Is this normal? common pregnancy symptoms by trimester

By Dr. Samantha Berg, Board Certified OB/GYN

First plus sign? Congrats, mama! Though I've cared for thousands of women and deliver sweet babies almost on a daily basis, I'm forever in awe of what our bodies are capable of in bringing new life into the world. But just because it's incredible doesn't mean it doesn't get pretty uncomfortable hosting a tiny human in your uterus for 9 months. Your body is undergoing so many physical changes, redirecting resources, and even shifting organs to make a nice home for them to thrive.

Pregnancy symptoms can pop up right from the beginning, and change throughout the course of your pregnancy due to fluctuating hormones and your growing baby. Some pretty unexpected ones too (think bleeding gums, congestion, and wider feet). Though every woman's body is different, it's good to be aware of the most common pregnancy symptoms to help put your mind at ease or know when you should call the doctor.


This is definitely the most common symptom of early pregnancy. Sometimes it can be the hardest, especially if you have other little ones running around. This usually improves in the second trimester. I recommend early bedtime and naps when you can. Also, if you are having insomnia, Unisom or Benadryl are safe to use during pregnancy and can aid in longer stretches of sleep.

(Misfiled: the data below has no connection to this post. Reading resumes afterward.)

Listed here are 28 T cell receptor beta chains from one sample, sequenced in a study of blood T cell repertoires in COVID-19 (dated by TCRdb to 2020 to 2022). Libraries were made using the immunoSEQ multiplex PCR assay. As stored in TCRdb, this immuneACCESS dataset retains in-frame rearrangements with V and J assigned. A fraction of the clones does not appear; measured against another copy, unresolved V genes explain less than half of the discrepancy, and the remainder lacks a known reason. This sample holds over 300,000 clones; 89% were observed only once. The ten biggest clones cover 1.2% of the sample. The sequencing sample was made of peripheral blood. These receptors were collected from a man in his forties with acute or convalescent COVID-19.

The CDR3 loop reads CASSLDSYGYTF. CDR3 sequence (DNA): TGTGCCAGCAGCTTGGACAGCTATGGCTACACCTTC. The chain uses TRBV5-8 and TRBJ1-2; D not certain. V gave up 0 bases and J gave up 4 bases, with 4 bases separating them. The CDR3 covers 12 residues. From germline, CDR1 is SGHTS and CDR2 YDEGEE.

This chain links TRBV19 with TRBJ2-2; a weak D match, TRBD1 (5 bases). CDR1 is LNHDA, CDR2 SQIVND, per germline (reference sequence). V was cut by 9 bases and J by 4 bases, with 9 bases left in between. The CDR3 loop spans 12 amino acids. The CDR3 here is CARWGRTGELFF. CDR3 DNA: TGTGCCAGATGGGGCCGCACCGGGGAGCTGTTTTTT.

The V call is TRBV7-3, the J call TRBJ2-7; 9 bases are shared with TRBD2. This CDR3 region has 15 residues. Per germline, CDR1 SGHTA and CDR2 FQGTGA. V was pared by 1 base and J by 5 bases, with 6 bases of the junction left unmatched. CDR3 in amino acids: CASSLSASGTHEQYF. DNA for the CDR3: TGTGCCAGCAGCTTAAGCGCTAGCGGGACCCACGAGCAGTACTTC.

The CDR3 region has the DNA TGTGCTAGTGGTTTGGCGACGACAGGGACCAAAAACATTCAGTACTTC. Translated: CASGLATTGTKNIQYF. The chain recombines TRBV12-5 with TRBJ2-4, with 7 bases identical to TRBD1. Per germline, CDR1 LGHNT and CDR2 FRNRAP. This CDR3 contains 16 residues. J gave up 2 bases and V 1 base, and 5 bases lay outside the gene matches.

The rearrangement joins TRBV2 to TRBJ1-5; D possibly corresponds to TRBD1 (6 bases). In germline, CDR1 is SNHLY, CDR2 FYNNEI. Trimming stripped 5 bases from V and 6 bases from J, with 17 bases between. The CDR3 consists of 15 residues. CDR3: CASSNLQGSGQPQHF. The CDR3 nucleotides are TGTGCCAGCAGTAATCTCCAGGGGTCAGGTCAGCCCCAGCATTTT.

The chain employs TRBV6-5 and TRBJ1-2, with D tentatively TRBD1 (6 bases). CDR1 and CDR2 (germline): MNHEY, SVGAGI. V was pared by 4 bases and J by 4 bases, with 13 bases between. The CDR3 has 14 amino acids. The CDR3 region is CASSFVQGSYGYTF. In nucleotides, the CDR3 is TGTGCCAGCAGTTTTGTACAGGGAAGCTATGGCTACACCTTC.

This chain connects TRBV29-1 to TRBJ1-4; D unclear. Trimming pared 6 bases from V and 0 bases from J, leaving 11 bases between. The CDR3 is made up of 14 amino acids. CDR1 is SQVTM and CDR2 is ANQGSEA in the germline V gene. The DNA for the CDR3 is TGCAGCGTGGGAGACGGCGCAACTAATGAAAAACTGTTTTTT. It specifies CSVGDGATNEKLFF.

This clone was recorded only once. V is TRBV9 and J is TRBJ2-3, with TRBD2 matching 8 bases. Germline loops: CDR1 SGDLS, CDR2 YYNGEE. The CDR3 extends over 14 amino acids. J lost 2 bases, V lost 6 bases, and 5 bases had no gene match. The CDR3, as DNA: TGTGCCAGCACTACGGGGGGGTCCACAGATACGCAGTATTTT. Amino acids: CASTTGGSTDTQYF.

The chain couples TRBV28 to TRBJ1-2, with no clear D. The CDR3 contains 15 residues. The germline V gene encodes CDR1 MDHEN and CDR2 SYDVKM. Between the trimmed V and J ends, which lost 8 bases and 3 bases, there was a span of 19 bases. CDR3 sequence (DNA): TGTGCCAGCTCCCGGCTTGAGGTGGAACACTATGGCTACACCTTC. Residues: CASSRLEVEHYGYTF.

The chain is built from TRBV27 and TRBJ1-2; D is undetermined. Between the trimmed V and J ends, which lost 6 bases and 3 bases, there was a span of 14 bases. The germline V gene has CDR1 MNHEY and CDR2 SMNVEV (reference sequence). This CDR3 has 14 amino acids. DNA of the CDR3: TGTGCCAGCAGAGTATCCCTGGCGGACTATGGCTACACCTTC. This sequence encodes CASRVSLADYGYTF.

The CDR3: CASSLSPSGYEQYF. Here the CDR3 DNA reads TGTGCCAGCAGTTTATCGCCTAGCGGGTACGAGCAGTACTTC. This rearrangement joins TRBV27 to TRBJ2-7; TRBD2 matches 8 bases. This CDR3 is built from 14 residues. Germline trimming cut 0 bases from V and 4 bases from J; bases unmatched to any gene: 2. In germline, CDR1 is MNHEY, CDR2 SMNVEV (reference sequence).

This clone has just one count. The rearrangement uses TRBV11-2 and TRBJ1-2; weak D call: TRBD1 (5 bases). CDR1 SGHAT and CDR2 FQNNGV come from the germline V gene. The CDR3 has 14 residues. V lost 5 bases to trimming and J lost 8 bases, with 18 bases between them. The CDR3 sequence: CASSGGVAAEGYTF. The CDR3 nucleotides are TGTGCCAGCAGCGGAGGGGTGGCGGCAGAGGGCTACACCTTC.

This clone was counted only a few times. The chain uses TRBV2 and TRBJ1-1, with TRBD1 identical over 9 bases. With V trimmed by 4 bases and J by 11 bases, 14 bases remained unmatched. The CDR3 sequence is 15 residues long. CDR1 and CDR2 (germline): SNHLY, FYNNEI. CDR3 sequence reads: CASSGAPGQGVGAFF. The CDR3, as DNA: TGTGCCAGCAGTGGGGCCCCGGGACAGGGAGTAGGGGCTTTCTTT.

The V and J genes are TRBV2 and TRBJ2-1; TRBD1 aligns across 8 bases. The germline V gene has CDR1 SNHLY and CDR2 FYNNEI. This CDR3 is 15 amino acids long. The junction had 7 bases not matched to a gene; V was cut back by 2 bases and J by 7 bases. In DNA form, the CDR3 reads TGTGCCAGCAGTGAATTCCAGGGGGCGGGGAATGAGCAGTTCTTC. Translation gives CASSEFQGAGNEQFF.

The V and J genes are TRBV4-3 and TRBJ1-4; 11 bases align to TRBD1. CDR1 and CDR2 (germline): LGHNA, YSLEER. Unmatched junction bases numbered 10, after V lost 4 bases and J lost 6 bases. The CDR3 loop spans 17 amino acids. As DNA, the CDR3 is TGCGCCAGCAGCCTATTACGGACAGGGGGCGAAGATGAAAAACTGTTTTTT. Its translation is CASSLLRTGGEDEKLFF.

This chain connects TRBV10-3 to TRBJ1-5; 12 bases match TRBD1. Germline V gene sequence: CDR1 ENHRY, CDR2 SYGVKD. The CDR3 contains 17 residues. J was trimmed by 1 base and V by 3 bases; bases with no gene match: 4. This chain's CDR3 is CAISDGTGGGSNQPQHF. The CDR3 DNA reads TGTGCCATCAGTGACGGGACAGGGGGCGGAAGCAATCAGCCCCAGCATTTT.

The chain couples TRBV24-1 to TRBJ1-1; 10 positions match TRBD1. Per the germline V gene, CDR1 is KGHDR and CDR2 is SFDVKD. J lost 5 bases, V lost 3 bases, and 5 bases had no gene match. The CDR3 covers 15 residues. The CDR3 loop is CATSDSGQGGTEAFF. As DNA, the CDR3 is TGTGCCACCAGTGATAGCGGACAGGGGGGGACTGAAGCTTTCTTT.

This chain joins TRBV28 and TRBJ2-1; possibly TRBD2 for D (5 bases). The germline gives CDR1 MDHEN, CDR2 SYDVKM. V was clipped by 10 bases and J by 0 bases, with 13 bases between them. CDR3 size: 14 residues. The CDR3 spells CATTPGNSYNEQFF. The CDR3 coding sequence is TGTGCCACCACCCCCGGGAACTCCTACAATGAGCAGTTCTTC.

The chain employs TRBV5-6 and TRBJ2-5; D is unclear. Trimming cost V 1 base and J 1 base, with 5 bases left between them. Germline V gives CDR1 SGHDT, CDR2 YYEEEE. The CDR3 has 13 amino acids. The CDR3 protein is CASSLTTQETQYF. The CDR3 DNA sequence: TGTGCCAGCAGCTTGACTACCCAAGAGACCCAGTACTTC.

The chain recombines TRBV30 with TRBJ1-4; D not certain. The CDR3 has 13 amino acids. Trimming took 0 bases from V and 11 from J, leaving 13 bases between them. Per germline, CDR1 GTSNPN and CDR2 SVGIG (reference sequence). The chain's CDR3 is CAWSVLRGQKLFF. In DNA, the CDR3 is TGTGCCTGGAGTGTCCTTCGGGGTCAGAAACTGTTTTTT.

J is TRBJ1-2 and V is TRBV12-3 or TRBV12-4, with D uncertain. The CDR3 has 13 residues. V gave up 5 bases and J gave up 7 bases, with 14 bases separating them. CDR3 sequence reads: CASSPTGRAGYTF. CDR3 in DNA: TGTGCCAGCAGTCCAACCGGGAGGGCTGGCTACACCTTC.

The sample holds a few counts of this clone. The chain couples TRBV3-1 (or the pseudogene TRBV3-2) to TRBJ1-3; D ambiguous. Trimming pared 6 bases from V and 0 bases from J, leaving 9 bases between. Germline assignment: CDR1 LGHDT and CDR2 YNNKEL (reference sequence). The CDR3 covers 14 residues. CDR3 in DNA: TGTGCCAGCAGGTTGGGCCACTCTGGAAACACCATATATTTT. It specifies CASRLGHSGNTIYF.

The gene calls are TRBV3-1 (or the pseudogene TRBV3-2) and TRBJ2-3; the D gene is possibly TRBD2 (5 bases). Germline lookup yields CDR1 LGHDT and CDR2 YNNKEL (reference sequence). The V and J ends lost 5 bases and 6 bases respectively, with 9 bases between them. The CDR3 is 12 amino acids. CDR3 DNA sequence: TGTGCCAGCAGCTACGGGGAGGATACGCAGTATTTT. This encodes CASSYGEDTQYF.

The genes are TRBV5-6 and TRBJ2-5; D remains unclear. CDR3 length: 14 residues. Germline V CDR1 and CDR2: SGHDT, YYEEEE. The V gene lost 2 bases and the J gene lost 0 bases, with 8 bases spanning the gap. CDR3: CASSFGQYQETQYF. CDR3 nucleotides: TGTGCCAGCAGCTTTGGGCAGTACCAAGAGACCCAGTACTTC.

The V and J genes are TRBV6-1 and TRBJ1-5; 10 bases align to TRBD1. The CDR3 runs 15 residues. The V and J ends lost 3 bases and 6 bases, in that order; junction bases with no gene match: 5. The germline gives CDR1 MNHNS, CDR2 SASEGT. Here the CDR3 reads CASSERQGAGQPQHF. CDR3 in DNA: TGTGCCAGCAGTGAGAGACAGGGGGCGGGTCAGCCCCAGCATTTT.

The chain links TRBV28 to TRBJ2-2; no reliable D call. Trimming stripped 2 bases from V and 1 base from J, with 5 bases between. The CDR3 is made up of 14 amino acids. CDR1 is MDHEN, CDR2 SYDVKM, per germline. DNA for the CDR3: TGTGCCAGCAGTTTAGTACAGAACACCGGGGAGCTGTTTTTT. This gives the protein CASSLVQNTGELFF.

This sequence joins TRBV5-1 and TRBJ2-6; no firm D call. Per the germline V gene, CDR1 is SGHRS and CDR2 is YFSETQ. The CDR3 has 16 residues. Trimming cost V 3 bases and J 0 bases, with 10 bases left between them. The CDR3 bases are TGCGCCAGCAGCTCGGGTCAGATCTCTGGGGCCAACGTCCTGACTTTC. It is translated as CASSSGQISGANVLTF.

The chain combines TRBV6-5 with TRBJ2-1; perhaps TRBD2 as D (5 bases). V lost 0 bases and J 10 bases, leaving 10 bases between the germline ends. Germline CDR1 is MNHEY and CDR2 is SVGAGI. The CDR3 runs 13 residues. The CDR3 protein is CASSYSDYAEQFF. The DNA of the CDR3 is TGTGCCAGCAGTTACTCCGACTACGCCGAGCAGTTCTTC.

Not everyone will experience nausea or vomiting and when patients do, there is a spectrum. Some women are nauseous all day but do not throw up. Some throw up once per day, but feel okay the rest of the day. There is also a serious condition called Hyperemesis Gravidarum that can persist longer than the first trimester and affect nutrition. To help patients get relief, I usually recommend small frequent meals/snacks as opposed to larger ones, ginger chews, staying hydrated, and plain crackers. If that's not enough, I would talk to your doctor about taking medication. There are a lot of safe options available.


Mild or dull cramping (think period cramps) is very common in the first trimester. This happens as the uterus stretches and grows. However, severe pain is not normal. Contact your doctor immediately if you experience this.

Round ligament pain

The uterus is attached to the pelvis by ligaments. As the uterus grows these ligaments can get pulled on, resulting in pain near the groin. It can feel sharp or like a cramp and last seconds to minutes. It usually resolves itself quickly and is not rhythmic (coming and going in regular intervals). It can happen more when turning over in bed, getting up from sitting, or walking. Pregnancy belts can help if round ligament pain is happening frequently when you're moving.

Fetal movement

Most patients will first feel fetal movement between 18-22 weeks. Some women may feel it sooner if it is not their first pregnancy. At first, it can feel like bubbles (think gas). It does not feel like kicks until later in the pregnancy when babe's legs get bigger and stronger. Most providers do not recommend counting movements (fetal kick counts) until 28 weeks.